19 March 2019 

Canadian study finds HPV vaccine beneficial for HIV-positive women

  • A new study followed 279 Canadian women with HIV vaccinated against HPV
  • Researchers compared HPV incidence to studies with other groups of women
  • The vaccine offered protection, but not as much as for HIV-negative women

Human papilloma virus (HPV) is a relatively common sexually transmitted infection. In women, HPV can cause the development and growth of abnormal cells in the cervix, vulva, anus, mouth and throat. In time, some of these abnormal growths can transform into pre-cancers and, in some cases, cancer.

HIV infection weakens the immune system and studies have found that HIV-positive women are more likely to have HPV infection than HIV-negative women. Studies have also found that HIV-positive women are at heightened risk for the growth and development of abnormal cells in the cervix and for invasive cervical cancer.

There are three approved HPV vaccines, as follows:

  • Cervarix – provides protection against HPV strains 16, and 18; these cause about 70% of cervical cancers
  • Gardasil – provides protection against HPV strains 6 and 11 (these cause ano-genital warts) and also against strains 16 and 18
  • Gardasil 9 – provides protection against nine strains of HPV, including 6, 11, 16 and 18, and five other strains that cause cancer: 31, 33, 45, 52 and 58

In a Canadian study called CTN 236, researchers used Gardasil (which was the vaccine available at the time the study started that provided the broadest coverage against HPV) in 279 HIV-positive women and girls. These participants were monitored for about two years after vaccination. For purposes of comparison, researchers used data from previously published research.

In the present study, researchers found the following:

  • HIV-positive vaccinated women experienced rates of persistent HPV-related disease at similar rates as HIV-negative women who were not vaccinated. However, the researchers stated that the rate of persistent infection with HPV strains 6, 11, 16 and 18 in the present study “is substantially lower” among vaccinated HIV-positive women compared to unvaccinated HIV-positive women in another study.
  • No cases of highly abnormal cervical pre-cancer and cancer occurred among HIV-positive women.

Overall, rates of vaccine failure were low in the present study, but researchers suggested that there is the possibility that some HIV-positive women may be at higher risk of HPV vaccine failure.

Study details

Researchers reported results from 279 HIV-positive women and girls from whom data had been collected for about two years after vaccination with Gardasil. Their average profile upon entering the study was as follows:

  • age – half of the participants were between the ages of 13 to 39, and the other half were between the ages of 39 and 66
  • main ethno-racial groups: black – 42%, white – 36%, Indigenous – 14%, Asian – 5%
  • duration of HIV infection – eight years
  • CD4+ cell count – 500 cells/mm3; lowest-ever (nadir) CD4+ count – 230 cells/mm3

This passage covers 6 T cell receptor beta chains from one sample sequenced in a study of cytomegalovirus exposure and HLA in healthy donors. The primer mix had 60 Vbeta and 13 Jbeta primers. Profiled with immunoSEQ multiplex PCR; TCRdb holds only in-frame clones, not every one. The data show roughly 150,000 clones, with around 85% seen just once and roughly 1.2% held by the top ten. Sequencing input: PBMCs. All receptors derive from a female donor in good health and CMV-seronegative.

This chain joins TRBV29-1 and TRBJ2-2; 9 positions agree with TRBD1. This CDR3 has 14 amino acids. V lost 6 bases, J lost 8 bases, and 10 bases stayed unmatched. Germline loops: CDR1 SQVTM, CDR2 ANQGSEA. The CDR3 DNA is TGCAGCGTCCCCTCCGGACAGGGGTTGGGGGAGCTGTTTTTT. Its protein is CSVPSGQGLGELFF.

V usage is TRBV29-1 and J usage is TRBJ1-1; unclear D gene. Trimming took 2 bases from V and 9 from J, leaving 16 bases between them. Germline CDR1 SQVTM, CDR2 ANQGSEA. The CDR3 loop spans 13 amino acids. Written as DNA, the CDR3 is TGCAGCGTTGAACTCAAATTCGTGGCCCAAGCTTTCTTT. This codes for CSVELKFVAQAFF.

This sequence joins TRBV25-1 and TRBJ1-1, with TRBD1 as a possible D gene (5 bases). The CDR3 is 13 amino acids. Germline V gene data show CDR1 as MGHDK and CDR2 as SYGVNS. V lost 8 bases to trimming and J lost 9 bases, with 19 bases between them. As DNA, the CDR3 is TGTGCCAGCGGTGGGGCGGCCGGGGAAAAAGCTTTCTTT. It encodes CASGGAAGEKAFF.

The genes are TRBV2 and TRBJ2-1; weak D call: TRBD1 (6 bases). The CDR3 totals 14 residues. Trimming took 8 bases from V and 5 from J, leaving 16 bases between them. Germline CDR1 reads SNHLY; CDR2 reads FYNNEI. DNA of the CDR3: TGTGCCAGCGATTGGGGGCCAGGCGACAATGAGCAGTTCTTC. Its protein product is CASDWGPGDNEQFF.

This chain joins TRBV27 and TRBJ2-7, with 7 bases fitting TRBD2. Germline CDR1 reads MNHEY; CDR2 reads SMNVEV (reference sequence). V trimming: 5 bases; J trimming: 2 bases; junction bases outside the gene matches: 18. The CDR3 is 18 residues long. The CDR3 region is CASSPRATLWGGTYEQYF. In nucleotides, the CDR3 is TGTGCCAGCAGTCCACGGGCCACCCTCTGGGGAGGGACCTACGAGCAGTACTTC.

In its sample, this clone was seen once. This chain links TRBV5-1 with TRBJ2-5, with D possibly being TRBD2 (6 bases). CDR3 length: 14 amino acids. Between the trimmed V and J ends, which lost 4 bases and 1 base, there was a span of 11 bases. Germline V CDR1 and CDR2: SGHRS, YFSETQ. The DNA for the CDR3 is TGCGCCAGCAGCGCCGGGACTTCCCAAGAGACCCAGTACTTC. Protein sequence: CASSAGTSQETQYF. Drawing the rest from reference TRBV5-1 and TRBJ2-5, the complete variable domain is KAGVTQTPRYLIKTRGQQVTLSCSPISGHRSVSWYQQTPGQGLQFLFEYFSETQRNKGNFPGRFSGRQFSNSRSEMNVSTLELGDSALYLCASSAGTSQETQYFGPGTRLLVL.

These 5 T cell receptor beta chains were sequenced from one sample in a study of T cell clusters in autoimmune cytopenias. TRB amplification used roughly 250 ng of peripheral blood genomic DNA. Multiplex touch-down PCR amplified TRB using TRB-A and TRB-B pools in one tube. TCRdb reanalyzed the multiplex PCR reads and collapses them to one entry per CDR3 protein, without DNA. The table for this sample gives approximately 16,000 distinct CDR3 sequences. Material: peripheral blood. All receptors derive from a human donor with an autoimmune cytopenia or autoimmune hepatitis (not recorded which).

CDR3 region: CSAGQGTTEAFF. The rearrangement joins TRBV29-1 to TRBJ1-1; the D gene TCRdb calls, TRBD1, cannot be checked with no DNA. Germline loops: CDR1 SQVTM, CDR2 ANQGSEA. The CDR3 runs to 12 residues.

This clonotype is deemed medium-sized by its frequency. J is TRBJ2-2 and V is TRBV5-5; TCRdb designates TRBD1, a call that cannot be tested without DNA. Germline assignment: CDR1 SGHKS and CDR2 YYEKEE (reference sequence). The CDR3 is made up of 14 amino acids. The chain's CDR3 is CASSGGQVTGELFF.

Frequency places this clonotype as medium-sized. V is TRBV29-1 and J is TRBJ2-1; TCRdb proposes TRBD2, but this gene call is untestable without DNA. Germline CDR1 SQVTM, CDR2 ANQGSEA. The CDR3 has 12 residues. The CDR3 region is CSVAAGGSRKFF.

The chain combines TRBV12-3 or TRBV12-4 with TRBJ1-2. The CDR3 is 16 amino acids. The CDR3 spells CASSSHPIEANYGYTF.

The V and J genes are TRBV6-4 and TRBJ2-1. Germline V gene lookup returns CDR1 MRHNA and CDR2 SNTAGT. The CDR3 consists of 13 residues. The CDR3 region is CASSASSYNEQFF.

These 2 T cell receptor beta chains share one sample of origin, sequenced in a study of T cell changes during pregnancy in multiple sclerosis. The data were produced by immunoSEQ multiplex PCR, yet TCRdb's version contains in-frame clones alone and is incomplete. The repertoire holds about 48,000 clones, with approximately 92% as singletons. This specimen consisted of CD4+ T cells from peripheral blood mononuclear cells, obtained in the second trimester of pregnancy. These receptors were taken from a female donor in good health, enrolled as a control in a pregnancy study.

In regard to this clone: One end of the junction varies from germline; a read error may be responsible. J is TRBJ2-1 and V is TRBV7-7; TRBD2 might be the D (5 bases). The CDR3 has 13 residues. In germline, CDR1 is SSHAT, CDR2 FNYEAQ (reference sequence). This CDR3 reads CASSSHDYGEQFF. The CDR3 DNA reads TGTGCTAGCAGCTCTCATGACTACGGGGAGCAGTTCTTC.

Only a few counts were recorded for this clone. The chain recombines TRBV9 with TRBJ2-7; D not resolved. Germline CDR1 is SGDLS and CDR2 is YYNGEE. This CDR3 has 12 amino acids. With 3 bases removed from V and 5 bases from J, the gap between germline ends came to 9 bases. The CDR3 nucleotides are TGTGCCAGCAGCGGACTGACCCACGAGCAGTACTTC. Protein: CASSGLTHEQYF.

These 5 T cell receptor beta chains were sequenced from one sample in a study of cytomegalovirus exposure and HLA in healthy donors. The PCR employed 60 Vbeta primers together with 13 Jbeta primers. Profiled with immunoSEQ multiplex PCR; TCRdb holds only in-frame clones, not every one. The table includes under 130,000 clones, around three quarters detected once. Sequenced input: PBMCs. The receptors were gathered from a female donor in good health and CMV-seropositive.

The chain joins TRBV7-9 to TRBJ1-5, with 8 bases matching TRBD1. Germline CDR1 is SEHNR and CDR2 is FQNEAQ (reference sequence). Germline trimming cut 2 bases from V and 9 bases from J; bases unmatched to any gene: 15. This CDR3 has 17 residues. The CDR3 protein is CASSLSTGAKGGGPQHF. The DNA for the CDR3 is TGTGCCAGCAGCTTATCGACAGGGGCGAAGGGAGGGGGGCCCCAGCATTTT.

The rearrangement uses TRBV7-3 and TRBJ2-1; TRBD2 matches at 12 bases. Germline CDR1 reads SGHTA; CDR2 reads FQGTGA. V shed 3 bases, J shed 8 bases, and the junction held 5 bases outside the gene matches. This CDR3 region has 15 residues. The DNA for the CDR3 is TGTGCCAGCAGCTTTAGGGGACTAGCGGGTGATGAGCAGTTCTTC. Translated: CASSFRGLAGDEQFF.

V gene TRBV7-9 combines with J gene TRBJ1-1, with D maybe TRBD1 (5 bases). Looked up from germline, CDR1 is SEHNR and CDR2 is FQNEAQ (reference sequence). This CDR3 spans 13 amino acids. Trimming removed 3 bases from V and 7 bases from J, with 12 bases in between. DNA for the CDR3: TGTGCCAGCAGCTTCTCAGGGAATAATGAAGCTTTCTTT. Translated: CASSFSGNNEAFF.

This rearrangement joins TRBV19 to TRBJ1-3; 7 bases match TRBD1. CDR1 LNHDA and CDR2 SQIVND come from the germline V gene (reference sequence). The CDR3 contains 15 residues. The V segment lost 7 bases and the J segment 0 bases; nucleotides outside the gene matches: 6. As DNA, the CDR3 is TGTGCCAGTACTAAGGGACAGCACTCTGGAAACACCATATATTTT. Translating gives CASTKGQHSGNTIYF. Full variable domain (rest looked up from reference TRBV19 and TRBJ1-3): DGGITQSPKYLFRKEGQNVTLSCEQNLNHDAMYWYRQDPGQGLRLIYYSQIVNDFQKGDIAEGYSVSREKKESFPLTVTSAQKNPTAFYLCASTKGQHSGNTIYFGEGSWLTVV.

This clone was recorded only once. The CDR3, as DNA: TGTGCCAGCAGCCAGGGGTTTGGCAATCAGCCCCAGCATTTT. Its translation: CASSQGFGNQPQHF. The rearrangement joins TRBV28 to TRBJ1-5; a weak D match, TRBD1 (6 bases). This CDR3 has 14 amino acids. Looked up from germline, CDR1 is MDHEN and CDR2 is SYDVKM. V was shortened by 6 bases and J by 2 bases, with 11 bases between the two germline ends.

• proportion on ART with a viral load less than 50 copies/mL – 69%
  • proportion who received all three doses of the vaccine – 95%

The researchers studied the protection afforded by Gardasil against new infections with HPV strains 6, 11, 16 and 18.


The vaccine was safe and generally caused the production of high levels of antibodies against the four strains of HPV in the vaccine.

Biopsies showed that no women developed confirmed pre-cancers of the cervix caused by HPV strains 6, 11, 16 and 18.

Vaccine failures

The vaccine failed in eight women; four of these women developed genital warts and four others developed persistent infection caused by HPV 18. Although there were not sufficient cases of vaccine failure to draw statistically meaningful conclusions, the researchers noted the following:

  • Women who experienced HPV vaccine failure tended to have lower CD4+ counts (333 cells/mm3) at the start of the study than women who did not experience vaccine failure (515 cells/mm3).
  • The lowest-ever CD4+ cell count that women had experienced prior to initiating ART was lower (37 cells/mm3) among women with HPV vaccine failure compared to women who did not experience vaccine failure (240 cells/mm3).

Although some HIV-positive women vaccinated in the present study developed persistent HPV infection, the rate of this problem was lower than seen in other studies with unvaccinated HIV-positive women. Therefore, the Canadian researchers concluded that “although protection [with Gardasil] is not as complete as that seen in women without HIV infection, an important benefit appears to be present.”

Bear in mind

  • The study continues to confirm the medium-term safety of Gardasil.
  • A majority of vaccinated women were protected from new cases of infection by HPV and related disease (warts, abnormal cervical cells).
  • The researchers stated that “present and historical immune dysfunction [caused by HIV] may contribute to breakthrough HPV infection and disease.”
  • Given the relatively low rate of vaccine failure, the researchers stated that HPV vaccination should continued to be offered to “a wide age range” of girls and women who are HIV positive. They also stated that in addition to vaccination against HPV, “regular cervical screening remains important” in this population.

—Sean R. Hosein


  1. McClymont E, Lee M, Raboud J, et al. The efficacy of the quadrivalent human papillomavirus vaccine in girls and women living with human immunodeficiency virus. Clinical Infectious Diseases. 2019 Feb 15;68(5):788-794.
  2. Money DM, Moses E, Blitz S, et al. HIV viral suppression results in higher antibody responses in HIV-positive women vaccinated with the quadrivalent human papillomavirus vaccine. Vaccine. 2016 Sep 14;34(40):4799-806.